Friday, September 20, 2013

Chapel Devotion at Huron Valley Lutheran High School (September 17, 2013)

HEBREWS 13:7,17
COME AND LISTEN, ALL YOU WHO FEAR GOD.
Respect Your Christian Leaders.
(Chapel at Huron Valley Lutheran High School; Westland, MI)

            Remember your leaders who have spoken God’s word to you.  As you carefully observe the outcome of their lives, imitate their faith.
            Obey your leaders and submit to them, for they keep watch over your souls as those who will give an account, so that they can do this with joy and not with grief, for that would be unprofitable to you. (HCSB)

            Why do you go to church?  Why do you read your Bible?
            To know how to act?  How to serve others?  How to live well?
            You don’t have to go to church for that.  Even pagans know how to behave.  Many godless people are still nice people.  And those who do not believe in Jesus still believe that it is honorable to put in an honest day’s work, to contribute time and money to charities, and to help their neighbors when they have need.  They do not need to go to church to know that these things are right and good.  So you don’t need to go to church for that reason either.  And you don’t even need a Bible to know that these are good things.
            Why do you need a pastor?
            To offer advice?  Dr. Phil can do that.
            To give you some encouragement?  A coach or a parent can do that.
            We like to think that churches and pastors are unique because they give us moral guidance and sound advice and loving admonition.  And though pastors generally do that, so do others.  That is not what makes your church different from the world or your pastor different from a mentor or a psychologist.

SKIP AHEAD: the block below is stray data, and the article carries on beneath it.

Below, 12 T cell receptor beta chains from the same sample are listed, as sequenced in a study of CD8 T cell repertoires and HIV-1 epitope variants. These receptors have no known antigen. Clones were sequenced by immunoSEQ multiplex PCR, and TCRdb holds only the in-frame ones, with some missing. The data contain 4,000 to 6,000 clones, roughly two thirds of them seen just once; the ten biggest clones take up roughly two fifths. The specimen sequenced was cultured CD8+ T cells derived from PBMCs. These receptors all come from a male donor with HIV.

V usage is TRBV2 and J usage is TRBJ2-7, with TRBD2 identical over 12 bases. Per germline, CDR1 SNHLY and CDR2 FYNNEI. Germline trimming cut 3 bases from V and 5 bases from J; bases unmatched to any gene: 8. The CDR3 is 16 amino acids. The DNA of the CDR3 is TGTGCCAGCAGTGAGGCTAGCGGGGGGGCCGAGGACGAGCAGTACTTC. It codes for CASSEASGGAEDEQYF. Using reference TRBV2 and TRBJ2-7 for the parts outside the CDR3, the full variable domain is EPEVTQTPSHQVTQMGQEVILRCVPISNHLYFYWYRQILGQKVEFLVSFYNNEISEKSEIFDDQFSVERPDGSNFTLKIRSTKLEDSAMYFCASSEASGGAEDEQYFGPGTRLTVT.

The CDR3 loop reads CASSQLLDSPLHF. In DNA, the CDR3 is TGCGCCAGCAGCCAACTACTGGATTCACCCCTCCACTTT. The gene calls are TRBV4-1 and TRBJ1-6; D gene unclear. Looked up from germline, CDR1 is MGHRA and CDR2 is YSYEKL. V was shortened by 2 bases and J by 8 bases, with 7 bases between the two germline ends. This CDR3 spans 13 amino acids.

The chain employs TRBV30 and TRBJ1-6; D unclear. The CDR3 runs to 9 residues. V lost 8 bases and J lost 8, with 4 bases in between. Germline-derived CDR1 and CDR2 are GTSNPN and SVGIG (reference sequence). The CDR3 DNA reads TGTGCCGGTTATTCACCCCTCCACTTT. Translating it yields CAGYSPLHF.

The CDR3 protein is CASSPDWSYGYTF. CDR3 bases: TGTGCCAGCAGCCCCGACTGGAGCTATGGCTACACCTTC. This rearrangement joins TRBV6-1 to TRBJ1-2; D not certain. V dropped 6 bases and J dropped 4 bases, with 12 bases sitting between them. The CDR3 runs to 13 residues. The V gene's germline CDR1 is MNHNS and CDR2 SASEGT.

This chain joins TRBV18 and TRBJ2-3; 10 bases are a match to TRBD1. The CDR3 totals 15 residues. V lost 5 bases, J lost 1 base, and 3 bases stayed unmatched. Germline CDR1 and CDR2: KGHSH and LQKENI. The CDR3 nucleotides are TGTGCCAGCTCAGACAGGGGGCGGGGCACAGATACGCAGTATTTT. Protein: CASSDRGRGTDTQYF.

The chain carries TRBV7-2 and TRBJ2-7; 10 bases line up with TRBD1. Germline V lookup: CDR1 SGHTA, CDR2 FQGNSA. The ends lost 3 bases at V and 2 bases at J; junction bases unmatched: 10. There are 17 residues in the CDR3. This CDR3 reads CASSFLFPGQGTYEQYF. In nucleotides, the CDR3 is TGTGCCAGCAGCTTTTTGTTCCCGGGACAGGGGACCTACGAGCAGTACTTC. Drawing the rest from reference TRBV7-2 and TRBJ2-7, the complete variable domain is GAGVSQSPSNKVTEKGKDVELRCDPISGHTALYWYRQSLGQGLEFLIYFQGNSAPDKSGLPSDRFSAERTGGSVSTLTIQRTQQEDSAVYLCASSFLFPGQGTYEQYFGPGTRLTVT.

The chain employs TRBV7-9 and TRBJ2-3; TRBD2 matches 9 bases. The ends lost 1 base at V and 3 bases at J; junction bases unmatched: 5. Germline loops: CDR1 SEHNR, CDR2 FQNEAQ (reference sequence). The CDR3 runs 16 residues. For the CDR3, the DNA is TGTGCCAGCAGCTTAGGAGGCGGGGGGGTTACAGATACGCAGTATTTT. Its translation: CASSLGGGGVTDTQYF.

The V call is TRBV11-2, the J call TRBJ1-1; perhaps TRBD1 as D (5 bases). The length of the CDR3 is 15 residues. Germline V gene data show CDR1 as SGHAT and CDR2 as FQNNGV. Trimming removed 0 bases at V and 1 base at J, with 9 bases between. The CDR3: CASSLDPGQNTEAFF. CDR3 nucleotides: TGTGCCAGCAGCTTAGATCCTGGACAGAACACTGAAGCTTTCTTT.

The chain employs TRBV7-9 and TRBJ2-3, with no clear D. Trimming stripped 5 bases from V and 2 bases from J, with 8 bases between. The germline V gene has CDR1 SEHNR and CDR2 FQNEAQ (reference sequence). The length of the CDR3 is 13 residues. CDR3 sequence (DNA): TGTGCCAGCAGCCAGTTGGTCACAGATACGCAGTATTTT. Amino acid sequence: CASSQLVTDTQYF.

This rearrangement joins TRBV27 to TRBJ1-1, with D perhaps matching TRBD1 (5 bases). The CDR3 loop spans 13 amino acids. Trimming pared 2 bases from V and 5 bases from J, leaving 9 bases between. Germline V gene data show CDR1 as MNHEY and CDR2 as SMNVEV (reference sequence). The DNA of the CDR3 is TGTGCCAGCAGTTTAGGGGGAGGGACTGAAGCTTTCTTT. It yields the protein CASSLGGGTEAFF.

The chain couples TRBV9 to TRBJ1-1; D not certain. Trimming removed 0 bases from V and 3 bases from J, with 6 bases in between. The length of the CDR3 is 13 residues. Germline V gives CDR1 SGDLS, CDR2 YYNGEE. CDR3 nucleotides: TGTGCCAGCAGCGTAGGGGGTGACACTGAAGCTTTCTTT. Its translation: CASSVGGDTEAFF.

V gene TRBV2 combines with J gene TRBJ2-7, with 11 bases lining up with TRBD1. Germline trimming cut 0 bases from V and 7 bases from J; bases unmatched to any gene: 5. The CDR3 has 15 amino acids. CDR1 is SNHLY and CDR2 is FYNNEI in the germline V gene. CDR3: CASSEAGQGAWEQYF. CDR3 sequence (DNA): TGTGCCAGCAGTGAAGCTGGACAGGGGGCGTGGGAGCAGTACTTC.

So why do you need a pastor?  Why does he deserve honor and obedience from you?
            You will find your answer in the liturgy.  In The Lutheran Hymnal (that’s the old hymnal that your teachers grew up with), the pastor spoke these words Sunday after Sunday: “…and in the stead and by the command of my Lord Jesus Christ, I forgive you in the name of the Father and of the Son + and of the Holy Spirit.”
            Whenever our Lord revealed himself to his people, he always veiled himself and hid his glory.  That was especially true of our Lord Jesus Christ.  He is God who hid himself in flesh and blood.  In humility he spoke, acted, served, suffered, and died.  This is where God revealed his saving mercy to the world.  And this flesh and blood God has called flesh and blood, weak and frail men to be his ministers to proclaim, deliver, and dispense that divine mercy in his stead and by his command.